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Reno 911: World's largest reboot underway

The sound of 10,000 OSes clapping

HP ProLiant Gen8: Integrated lifecycle automation

SCO7 You were up all night writing those last lines of code to ensure mega-demonstration success. And this code is a real pain in the ass to deal with because it has to spread across a 72-processor cluster. But, with a bit of perseverance, you nail it, pop open a beer and wait for the glories to follow when show attendees see your genius on the conference floor.

Cut to the actual demo, and you're screwed to all hell when the power goes out.

Yes, Supercomputing 07 went through what could be the world's largest, collective reboot of all time. At about noon today, the immense amount of hardware here in Reno killed the power system and then killed it again a few seconds later. Lights went out. The machines stopped humming. And a few claps scattered throughout the crowd - a machismo kind of thing no doubt: my cluster is too big for your power station.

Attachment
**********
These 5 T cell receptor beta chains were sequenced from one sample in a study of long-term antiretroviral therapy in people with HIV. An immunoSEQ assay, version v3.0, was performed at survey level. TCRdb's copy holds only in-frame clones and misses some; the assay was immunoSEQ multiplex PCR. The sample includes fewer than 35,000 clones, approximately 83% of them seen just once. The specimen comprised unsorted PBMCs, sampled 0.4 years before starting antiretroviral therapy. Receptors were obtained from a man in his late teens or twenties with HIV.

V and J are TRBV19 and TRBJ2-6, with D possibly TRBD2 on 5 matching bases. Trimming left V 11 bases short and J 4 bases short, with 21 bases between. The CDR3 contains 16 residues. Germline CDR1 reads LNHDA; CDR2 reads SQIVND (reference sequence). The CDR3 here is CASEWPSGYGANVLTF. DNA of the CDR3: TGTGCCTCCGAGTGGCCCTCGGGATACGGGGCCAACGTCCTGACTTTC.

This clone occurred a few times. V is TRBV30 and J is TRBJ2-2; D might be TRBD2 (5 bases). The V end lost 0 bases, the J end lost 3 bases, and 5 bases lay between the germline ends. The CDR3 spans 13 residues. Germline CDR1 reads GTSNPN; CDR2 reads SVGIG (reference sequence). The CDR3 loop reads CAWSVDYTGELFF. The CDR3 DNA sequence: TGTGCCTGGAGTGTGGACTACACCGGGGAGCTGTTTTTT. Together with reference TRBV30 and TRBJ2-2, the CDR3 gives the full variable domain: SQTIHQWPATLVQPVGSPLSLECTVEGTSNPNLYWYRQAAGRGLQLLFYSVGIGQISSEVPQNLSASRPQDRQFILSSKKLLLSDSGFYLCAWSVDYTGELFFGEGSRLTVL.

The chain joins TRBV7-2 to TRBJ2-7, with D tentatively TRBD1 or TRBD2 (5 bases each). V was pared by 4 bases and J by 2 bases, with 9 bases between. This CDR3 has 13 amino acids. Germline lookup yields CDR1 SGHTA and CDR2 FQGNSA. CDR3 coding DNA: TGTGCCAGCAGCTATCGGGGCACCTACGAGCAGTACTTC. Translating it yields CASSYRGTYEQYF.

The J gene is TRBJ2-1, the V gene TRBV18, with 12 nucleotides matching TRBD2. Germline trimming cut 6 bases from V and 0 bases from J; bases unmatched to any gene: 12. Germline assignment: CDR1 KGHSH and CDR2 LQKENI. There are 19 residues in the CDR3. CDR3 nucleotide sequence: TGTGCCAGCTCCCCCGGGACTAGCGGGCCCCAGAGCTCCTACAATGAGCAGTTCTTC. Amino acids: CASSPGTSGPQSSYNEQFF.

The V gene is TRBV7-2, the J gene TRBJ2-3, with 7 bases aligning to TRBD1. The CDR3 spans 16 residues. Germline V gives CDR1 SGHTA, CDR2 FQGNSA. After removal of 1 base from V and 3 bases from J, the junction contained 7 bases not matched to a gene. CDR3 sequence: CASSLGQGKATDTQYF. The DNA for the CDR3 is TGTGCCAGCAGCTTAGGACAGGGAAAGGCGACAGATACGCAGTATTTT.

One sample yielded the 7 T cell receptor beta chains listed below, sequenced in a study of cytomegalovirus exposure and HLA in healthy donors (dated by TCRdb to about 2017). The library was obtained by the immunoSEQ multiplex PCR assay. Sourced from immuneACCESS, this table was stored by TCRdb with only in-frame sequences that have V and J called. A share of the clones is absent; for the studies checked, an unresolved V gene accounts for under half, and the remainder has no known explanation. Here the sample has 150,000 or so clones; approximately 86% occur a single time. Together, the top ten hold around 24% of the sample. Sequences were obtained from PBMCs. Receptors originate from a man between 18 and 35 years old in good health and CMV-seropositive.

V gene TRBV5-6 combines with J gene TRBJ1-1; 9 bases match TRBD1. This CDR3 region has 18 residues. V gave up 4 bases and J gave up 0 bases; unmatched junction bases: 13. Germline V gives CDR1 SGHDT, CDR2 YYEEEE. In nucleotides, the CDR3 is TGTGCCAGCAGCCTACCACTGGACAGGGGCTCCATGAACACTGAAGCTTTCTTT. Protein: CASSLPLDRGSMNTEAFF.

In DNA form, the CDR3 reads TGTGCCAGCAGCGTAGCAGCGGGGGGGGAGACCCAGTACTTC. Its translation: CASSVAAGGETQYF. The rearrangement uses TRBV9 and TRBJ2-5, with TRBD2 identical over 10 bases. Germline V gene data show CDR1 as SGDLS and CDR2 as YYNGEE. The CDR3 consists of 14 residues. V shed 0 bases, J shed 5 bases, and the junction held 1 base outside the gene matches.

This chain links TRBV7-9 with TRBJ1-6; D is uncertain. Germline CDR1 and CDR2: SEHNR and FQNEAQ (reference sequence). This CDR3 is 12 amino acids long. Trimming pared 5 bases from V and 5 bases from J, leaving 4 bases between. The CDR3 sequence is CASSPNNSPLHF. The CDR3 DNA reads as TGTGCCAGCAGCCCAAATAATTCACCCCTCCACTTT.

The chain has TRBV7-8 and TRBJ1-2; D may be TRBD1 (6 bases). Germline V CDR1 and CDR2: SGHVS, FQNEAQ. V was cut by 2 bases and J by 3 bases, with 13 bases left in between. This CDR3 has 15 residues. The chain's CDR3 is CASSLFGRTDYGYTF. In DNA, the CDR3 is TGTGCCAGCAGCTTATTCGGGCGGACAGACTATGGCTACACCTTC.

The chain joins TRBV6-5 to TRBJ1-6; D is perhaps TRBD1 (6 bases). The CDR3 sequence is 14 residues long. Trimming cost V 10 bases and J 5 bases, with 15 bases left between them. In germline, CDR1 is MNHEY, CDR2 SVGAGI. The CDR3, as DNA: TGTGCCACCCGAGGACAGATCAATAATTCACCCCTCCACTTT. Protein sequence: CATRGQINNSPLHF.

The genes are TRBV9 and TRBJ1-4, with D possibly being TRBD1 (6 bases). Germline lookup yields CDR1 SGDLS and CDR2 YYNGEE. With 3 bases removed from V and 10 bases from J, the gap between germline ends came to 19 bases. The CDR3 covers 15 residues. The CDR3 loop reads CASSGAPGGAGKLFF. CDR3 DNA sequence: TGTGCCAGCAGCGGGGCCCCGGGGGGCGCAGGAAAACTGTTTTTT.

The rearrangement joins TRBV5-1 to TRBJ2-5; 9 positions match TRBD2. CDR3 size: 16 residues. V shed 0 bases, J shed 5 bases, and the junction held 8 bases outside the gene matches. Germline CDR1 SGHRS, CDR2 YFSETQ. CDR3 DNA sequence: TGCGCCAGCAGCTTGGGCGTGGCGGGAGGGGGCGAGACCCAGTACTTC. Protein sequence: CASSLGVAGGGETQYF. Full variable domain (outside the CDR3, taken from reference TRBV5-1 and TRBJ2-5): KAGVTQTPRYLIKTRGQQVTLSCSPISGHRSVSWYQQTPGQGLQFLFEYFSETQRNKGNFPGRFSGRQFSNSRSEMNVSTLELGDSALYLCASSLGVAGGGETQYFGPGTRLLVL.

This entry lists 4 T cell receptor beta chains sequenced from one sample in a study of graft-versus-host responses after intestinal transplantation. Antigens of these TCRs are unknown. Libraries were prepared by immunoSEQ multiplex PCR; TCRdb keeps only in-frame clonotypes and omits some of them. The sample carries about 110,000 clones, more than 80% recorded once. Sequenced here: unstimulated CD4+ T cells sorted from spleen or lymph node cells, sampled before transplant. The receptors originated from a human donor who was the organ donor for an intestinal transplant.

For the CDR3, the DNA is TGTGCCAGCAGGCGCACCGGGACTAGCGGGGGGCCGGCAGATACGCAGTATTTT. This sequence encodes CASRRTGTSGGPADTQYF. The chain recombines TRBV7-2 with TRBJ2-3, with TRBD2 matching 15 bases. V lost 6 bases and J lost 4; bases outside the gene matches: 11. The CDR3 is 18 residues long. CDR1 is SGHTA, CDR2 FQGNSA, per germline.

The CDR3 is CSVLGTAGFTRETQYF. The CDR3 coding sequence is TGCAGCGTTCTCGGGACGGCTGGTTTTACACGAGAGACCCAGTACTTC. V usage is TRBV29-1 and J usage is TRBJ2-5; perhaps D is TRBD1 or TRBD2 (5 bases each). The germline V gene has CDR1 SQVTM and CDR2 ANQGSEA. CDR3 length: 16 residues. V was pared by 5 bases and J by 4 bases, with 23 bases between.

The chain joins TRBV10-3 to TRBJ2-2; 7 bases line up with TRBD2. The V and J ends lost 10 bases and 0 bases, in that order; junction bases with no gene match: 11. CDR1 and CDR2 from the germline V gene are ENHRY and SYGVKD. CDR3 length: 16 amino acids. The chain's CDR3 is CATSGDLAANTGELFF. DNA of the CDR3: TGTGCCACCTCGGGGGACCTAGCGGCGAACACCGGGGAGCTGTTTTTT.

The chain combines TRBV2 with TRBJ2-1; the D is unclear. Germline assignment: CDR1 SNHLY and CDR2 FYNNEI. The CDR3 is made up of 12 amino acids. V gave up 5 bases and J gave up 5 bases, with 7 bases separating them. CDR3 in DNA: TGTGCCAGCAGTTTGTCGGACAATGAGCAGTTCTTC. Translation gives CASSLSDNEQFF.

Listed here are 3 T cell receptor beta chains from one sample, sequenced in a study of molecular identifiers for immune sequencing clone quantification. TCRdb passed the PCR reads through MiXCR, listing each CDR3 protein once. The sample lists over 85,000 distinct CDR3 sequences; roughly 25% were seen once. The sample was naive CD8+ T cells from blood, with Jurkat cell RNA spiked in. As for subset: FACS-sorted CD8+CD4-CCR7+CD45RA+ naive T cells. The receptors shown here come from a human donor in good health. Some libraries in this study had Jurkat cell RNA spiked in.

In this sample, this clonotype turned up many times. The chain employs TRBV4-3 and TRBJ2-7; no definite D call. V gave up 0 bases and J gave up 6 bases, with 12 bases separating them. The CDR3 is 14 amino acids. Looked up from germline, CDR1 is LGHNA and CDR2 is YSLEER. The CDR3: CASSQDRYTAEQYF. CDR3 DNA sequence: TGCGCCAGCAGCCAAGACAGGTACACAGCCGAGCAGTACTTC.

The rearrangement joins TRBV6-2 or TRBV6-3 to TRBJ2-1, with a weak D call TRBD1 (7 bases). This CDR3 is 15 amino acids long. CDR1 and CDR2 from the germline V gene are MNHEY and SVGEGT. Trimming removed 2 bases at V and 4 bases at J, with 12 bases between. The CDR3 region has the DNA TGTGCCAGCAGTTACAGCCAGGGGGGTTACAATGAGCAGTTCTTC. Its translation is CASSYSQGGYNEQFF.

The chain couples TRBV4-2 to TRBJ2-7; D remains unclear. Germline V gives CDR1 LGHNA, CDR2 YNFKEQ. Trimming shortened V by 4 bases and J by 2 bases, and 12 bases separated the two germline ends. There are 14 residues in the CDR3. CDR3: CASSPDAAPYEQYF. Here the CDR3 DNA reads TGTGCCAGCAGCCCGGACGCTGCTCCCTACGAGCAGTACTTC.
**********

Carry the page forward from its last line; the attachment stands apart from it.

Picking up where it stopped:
As the power returned, machines of all shapes and sizes rebooted. There were Windows log-in screens everywhere. Versions of Linux going through their routines. There were also the frantic types pulling off their chassis casings when their systems failed to come back to life.

Shot of 12 screens showing reboot sequence

Er, this was a kick ass protein folding demo

Every year, the machines present at Supercomputing combine to form the equivalent of one of the world's largest machines. Some of the machines here make an HP Superdome look like a tinkertoy.

Engineers work to bring a system back to life

Breath deep. It'll all be okay

Sanity seemed to hold though as these folks temporarily lost their precious machines, which as an encouraging sign. Now, the electricity collapse can be enjoyed as a point of pride. ®

Update:

As we understand it, the power outage occurred after some renegade plugged in a four-socket Itanium server using the new Montvale chips. (Sorry, couldn't resist.)

Register editor Ashlee Vance has just pumped out a new book that's a guide to Silicon Valley. The book starts with the electronics pioneers present in the Bay Area in the early 20th century and marches up to today's heavies. Want to know where Gordon Moore eats Chinese food, how unions affected the rise of microprocessors or how Fairchild Semiconductor got its start? This is the book for you - available at Amazon US here or in the UK here.

Reducing security risks from open source software

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